Boost Fun in the Sun by Decreasing Risk

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Ronald Rios

By Ronald G. Rios

Middlesex County Freeholder Deputy Director Chairperson, Committee of Public Health and Education

Summer weather means lots of fun in the sun and hours lounging on the beach, but too much unprotected exposure to the sun’s ultraviolet rays can cause skin damage and even cancer. With the right precautions, you can still enjoy fun in the sun while greatly reducing the chance of developing skin cancer.

Overexposure to ultraviolet (UV) rays from the sun can cause immediate effects, such as sunburn, and long-term effects, such as skin cancer. Understanding the UV INDEX can help you prevent damage to your skin and by knowing the signs and symptoms of skin cancer you can readily detect changes to your skin.

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The UV INDEX provides a daily forecast of the expected risk of overexposure to the sun. The scale is from 1 to 11+; 1 being low and 11+ being extreme. From exposure level 6 through 11+ (High – Extreme) protection against sun damage is needed. Here are some effective strategies:

  • Wear a wide-brimmed hat and sunglasses
  • Use sunscreen SPF 15+ or higher
  • Wear clothing to protect exposed skin
  • Seek shade between 10 a.m. and 4 p.m.

You can view the daily UV INDEX in your area by visiting the following Web site: http://www.epa.gov/sunwise/uvindex.html.

Skin cancer is the most common form of cancer in the United States. It is also one of the most preventable. By practicing daily sun protection, you not only reduce the risk of developing skin cancer, but you also may decrease the likelihood of recurrence. The two most common types of skin cancer are basal cell and squamous cell carcinomas, which are highly curable. The third most common skin cancer is melanoma. This form of cancer is more dangerous, especially among young people. Additionally, about 65 percent to 90 percent of melanomas are caused by exposure to ultraviolet (UV) rays.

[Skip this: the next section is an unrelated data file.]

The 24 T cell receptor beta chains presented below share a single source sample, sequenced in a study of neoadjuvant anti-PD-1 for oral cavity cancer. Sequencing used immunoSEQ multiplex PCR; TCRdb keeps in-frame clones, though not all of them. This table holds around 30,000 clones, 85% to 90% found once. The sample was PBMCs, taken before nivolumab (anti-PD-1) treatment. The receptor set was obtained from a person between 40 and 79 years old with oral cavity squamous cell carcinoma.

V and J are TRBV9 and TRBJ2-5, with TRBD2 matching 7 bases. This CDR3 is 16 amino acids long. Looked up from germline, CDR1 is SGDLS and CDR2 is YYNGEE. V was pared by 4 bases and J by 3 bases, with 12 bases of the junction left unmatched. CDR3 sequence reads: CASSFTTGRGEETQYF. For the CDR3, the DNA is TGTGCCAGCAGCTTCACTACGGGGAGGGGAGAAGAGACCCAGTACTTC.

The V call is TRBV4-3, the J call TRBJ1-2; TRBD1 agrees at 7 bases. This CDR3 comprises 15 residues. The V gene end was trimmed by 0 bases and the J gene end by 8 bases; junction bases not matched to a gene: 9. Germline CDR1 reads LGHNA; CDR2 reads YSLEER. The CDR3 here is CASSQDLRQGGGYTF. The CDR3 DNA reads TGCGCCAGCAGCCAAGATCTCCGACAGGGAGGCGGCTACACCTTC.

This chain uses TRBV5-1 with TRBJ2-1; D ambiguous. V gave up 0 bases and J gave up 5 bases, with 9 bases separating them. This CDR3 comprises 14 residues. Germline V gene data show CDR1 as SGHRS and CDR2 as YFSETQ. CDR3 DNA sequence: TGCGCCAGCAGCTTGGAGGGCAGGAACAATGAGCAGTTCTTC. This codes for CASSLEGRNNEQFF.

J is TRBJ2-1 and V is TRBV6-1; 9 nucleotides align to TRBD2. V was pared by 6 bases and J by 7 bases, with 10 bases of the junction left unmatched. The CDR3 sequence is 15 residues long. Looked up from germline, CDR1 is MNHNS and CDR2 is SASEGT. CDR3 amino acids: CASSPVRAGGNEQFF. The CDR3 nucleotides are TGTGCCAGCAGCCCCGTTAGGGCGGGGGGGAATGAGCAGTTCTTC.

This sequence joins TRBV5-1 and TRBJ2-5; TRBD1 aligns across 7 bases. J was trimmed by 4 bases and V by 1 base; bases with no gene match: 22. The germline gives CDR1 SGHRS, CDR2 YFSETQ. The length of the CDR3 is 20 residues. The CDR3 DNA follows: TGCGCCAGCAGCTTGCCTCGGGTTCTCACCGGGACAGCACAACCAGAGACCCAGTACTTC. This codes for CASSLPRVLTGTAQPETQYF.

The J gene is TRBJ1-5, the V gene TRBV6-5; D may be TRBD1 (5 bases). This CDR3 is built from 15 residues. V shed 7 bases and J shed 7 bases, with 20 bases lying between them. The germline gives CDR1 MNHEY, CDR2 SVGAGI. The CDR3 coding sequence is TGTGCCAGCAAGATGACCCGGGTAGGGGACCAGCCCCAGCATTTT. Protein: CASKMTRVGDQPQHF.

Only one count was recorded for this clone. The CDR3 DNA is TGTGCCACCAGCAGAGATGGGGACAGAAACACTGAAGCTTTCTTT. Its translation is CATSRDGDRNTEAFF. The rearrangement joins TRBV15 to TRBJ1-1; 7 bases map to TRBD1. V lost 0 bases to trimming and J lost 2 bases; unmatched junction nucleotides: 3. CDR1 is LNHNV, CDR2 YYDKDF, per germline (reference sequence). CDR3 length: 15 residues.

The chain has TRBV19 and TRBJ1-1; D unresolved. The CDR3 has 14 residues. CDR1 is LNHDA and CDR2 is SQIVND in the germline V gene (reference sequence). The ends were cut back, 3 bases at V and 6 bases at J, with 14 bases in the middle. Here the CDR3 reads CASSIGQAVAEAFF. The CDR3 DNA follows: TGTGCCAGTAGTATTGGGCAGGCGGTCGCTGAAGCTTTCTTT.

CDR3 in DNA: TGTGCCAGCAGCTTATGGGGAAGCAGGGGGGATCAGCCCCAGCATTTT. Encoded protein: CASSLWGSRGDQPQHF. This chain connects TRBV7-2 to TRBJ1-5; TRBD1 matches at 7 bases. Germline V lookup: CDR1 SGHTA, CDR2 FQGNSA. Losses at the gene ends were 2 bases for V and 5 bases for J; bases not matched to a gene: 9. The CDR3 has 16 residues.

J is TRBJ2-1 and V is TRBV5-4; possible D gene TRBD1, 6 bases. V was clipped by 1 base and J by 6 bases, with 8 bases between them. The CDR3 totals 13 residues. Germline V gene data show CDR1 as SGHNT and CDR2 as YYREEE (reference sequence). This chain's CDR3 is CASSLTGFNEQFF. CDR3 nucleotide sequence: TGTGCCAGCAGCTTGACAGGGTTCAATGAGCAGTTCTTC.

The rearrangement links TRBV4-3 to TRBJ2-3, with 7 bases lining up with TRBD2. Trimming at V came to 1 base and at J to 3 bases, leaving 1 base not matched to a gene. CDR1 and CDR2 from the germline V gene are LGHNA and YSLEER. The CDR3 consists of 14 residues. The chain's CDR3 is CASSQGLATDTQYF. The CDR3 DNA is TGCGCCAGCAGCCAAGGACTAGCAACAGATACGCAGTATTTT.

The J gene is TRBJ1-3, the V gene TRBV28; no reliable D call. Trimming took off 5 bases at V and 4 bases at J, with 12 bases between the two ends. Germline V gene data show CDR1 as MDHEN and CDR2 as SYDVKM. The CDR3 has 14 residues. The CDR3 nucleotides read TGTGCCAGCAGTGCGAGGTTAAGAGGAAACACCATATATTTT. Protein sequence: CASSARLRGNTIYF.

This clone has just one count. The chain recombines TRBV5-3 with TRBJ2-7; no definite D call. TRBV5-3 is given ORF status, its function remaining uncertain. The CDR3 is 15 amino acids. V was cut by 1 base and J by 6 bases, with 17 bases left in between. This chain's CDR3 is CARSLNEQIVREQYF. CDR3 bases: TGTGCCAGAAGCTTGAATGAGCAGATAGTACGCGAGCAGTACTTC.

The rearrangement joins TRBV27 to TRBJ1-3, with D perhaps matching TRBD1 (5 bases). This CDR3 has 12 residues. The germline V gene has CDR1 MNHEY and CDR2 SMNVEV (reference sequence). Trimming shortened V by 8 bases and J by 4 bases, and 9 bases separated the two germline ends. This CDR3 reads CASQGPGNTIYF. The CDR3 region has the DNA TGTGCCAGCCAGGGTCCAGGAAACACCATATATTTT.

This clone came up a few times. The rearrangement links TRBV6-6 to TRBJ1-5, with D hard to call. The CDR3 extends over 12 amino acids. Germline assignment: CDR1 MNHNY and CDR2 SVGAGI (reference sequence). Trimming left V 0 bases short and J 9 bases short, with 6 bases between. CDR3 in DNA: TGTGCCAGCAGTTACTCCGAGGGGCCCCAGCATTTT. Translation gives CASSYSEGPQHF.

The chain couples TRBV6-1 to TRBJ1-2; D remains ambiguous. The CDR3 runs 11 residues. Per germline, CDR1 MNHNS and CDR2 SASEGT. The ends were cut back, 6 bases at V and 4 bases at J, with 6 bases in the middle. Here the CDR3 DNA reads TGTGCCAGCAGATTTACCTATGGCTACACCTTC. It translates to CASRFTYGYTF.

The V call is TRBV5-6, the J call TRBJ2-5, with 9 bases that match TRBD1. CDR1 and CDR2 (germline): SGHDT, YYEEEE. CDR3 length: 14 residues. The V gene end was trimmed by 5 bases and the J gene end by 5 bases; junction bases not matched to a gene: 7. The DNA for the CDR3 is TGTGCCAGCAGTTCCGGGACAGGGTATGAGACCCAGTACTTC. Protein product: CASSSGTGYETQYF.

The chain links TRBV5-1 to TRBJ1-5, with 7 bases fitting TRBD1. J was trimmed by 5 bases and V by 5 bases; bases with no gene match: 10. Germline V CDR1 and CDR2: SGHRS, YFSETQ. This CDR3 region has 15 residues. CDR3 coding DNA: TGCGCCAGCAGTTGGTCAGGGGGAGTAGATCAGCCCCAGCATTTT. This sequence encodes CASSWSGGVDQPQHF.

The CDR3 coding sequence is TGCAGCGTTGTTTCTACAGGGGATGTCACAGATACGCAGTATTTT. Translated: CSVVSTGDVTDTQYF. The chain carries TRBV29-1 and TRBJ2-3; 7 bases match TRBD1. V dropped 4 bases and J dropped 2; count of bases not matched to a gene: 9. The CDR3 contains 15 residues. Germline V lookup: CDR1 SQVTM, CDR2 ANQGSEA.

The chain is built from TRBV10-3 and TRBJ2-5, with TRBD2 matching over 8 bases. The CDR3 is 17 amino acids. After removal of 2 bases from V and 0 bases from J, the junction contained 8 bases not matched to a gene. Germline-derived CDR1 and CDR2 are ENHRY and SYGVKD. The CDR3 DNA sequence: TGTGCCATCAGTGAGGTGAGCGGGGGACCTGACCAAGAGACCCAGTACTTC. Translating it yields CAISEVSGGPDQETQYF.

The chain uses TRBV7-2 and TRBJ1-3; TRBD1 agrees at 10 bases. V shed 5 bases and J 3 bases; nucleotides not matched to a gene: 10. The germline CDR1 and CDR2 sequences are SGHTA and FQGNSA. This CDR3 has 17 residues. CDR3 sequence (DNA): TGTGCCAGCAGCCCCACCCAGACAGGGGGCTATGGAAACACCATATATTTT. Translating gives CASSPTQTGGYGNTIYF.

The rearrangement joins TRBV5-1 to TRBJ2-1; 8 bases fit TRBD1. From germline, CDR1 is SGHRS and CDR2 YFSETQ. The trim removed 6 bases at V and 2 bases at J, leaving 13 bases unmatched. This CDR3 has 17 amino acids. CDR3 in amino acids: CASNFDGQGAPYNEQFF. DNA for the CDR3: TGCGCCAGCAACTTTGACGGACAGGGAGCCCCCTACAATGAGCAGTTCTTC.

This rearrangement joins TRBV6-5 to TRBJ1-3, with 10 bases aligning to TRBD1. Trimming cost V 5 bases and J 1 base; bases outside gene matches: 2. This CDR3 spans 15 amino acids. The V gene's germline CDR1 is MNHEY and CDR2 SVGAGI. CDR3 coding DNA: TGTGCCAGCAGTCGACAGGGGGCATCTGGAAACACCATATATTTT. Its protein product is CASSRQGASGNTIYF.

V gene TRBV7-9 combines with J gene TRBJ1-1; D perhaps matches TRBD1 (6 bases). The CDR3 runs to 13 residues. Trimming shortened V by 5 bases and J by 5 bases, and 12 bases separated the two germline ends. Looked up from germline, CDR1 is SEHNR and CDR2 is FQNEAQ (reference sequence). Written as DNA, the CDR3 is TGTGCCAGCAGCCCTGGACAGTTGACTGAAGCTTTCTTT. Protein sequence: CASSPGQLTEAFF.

Signs and symptoms of melanoma may include a change in the shape, color or size of an existing mole. Melanoma also may appear as a new mole. By checking your skin regularly you can detect melanoma early. This is where knowing your ABCs are important. Here is what you should watch for:

  • A- asymmetry: The shape of one half of the mole does not match the other.
  • B- border: The edges of the mole are often ragged, notched, blurred or irregular in outline; the pigment may spread into the surrounding skin.
  • C- color: The color of the mole is uneven.
  • D- diameter: There is a change in size in the mole, usually an increase.

If you have a questions or concerns about skin moles it is important to talk to your doctor.

On Saturday, July 17, the Middlesex County Public Health Department will participate in “Choose Your Cover,” a statewide initiative that promotes risk education and skin cancer screening. This year public health staff will be at the Milltown Pool in Milltown and Crystal Springs Aquatic Center in East Brunswick. For more information about “Choose Your Cover” visit http://www.chooseyourcover.org and for more information about skin cancer prevention visit the following Web sites:

So remember to check the UV INDEX, apply sunscreen, and have a safe and healthy summer.


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